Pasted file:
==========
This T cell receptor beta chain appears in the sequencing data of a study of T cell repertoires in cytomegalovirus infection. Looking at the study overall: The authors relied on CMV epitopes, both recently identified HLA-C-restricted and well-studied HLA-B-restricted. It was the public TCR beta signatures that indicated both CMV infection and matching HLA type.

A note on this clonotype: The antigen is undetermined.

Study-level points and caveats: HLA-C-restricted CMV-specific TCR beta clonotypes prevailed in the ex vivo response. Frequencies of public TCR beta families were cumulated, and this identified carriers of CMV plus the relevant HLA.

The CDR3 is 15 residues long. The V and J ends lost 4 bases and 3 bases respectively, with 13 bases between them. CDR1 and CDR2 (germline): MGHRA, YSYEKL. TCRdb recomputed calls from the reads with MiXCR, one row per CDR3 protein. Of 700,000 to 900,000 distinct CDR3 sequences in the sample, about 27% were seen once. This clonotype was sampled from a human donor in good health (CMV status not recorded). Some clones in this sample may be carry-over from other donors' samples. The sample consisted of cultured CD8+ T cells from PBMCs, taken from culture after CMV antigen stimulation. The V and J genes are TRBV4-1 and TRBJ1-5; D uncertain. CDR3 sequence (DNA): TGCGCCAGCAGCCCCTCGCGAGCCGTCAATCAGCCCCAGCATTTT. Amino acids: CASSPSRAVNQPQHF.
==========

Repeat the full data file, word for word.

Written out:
This T cell receptor beta chain appears in the sequencing data of a study of T cell repertoires in cytomegalovirus infection. Looking at the study overall: The authors relied on CMV epitopes, both recently identified HLA-C-restricted and well-studied HLA-B-restricted. It was the public TCR beta signatures that indicated both CMV infection and matching HLA type.

A note on this clonotype: The antigen is undetermined.

Study-level points and caveats: HLA-C-restricted CMV-specific TCR beta clonotypes prevailed in the ex vivo response. Frequencies of public TCR beta families were cumulated, and this identified carriers of CMV plus the relevant HLA.

The CDR3 is 15 residues long. The V and J ends lost 4 bases and 3 bases respectively, with 13 bases between them. CDR1 and CDR2 (germline): MGHRA, YSYEKL. TCRdb recomputed calls from the reads with MiXCR, one row per CDR3 protein. Of 700,000 to 900,000 distinct CDR3 sequences in the sample, about 27% were seen once. This clonotype was sampled from a human donor in good health (CMV status not recorded). Some clones in this sample may be carry-over from other donors' samples. The sample consisted of cultured CD8+ T cells from PBMCs, taken from culture after CMV antigen stimulation. The V and J genes are TRBV4-1 and TRBJ1-5; D uncertain. CDR3 sequence (DNA): TGCGCCAGCAGCCCCTCGCGAGCCGTCAATCAGCCCCAGCATTTT. Amino acids: CASSPSRAVNQPQHF.